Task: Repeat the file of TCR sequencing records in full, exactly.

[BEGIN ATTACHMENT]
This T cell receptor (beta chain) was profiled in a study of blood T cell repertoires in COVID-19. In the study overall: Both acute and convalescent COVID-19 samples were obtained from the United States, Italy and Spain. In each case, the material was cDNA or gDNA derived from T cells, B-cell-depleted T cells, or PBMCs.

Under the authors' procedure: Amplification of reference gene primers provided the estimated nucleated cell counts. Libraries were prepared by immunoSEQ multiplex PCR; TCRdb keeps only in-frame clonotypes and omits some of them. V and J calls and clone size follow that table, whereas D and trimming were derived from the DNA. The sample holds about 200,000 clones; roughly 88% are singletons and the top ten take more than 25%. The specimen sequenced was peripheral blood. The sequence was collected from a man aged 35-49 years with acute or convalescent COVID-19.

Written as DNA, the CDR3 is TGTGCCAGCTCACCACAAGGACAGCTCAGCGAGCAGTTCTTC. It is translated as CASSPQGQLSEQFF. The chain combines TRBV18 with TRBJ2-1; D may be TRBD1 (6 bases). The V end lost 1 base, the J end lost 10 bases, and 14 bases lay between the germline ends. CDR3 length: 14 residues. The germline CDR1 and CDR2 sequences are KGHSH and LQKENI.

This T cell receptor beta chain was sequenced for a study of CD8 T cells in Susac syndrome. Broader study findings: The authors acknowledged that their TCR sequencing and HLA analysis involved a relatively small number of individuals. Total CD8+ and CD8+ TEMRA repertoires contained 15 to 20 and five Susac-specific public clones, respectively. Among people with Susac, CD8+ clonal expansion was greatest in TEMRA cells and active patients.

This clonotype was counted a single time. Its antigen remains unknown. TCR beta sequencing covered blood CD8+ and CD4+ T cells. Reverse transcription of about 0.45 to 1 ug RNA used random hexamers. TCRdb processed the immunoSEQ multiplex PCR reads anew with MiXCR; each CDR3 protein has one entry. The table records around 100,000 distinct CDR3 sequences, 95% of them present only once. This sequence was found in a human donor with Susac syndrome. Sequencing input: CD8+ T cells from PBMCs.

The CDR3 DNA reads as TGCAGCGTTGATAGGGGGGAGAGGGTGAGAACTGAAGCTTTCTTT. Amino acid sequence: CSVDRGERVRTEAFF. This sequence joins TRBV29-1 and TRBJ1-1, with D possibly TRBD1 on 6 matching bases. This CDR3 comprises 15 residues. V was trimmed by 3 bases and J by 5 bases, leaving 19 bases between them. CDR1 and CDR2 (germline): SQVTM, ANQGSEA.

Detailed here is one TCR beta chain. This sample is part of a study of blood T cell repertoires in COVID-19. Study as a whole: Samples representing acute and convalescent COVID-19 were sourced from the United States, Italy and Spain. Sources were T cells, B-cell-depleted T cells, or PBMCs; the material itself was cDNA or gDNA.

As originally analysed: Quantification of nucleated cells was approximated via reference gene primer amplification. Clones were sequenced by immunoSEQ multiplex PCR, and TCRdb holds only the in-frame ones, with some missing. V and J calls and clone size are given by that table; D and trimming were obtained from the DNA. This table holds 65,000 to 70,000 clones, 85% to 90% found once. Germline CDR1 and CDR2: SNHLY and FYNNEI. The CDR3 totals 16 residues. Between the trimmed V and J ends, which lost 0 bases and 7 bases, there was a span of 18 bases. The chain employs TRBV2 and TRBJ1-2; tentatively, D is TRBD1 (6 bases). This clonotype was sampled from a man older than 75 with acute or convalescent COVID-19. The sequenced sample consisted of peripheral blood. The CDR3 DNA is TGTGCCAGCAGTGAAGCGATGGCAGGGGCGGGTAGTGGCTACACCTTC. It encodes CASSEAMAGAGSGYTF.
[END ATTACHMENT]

This T cell receptor (beta chain) was profiled in a study of blood T cell repertoires in COVID-19. In the study overall: Both acute and convalescent COVID-19 samples were obtained from the United States, Italy and Spain. In each case, the material was cDNA or gDNA derived from T cells, B-cell-depleted T cells, or PBMCs.

Under the authors' procedure: Amplification of reference gene primers provided the estimated nucleated cell counts. Libraries were prepared by immunoSEQ multiplex PCR; TCRdb keeps only in-frame clonotypes and omits some of them. V and J calls and clone size follow that table, whereas D and trimming were derived from the DNA. The sample holds about 200,000 clones; roughly 88% are singletons and the top ten take more than 25%. The specimen sequenced was peripheral blood. The sequence was collected from a man aged 35-49 years with acute or convalescent COVID-19.

Written as DNA, the CDR3 is TGTGCCAGCTCACCACAAGGACAGCTCAGCGAGCAGTTCTTC. It is translated as CASSPQGQLSEQFF. The chain combines TRBV18 with TRBJ2-1; D may be TRBD1 (6 bases). The V end lost 1 base, the J end lost 10 bases, and 14 bases lay between the germline ends. CDR3 length: 14 residues. The germline CDR1 and CDR2 sequences are KGHSH and LQKENI.

This T cell receptor beta chain was sequenced for a study of CD8 T cells in Susac syndrome. Broader study findings: The authors acknowledged that their TCR sequencing and HLA analysis involved a relatively small number of individuals. Total CD8+ and CD8+ TEMRA repertoires contained 15 to 20 and five Susac-specific public clones, respectively. Among people with Susac, CD8+ clonal expansion was greatest in TEMRA cells and active patients.

This clonotype was counted a single time. Its antigen remains unknown. TCR beta sequencing covered blood CD8+ and CD4+ T cells. Reverse transcription of about 0.45 to 1 ug RNA used random hexamers. TCRdb processed the immunoSEQ multiplex PCR reads anew with MiXCR; each CDR3 protein has one entry. The table records around 100,000 distinct CDR3 sequences, 95% of them present only once. This sequence was found in a human donor with Susac syndrome. Sequencing input: CD8+ T cells from PBMCs.

The CDR3 DNA reads as TGCAGCGTTGATAGGGGGGAGAGGGTGAGAACTGAAGCTTTCTTT. Amino acid sequence: CSVDRGERVRTEAFF. This sequence joins TRBV29-1 and TRBJ1-1, with D possibly TRBD1 on 6 matching bases. This CDR3 comprises 15 residues. V was trimmed by 3 bases and J by 5 bases, leaving 19 bases between them. CDR1 and CDR2 (germline): SQVTM, ANQGSEA.

Detailed here is one TCR beta chain. This sample is part of a study of blood T cell repertoires in COVID-19. Study as a whole: Samples representing acute and convalescent COVID-19 were sourced from the United States, Italy and Spain. Sources were T cells, B-cell-depleted T cells, or PBMCs; the material itself was cDNA or gDNA.

As originally analysed: Quantification of nucleated cells was approximated via reference gene primer amplification. Clones were sequenced by immunoSEQ multiplex PCR, and TCRdb holds only the in-frame ones, with some missing. V and J calls and clone size are given by that table; D and trimming were obtained from the DNA. This table holds 65,000 to 70,000 clones, 85% to 90% found once. Germline CDR1 and CDR2: SNHLY and FYNNEI. The CDR3 totals 16 residues. Between the trimmed V and J ends, which lost 0 bases and 7 bases, there was a span of 18 bases. The chain employs TRBV2 and TRBJ1-2; tentatively, D is TRBD1 (6 bases). This clonotype was sampled from a man older than 75 with acute or convalescent COVID-19. The sequenced sample consisted of peripheral blood. The CDR3 DNA is TGTGCCAGCAGTGAAGCGATGGCAGGGGCGGGTAGTGGCTACACCTTC. It encodes CASSEAMAGAGSGYTF.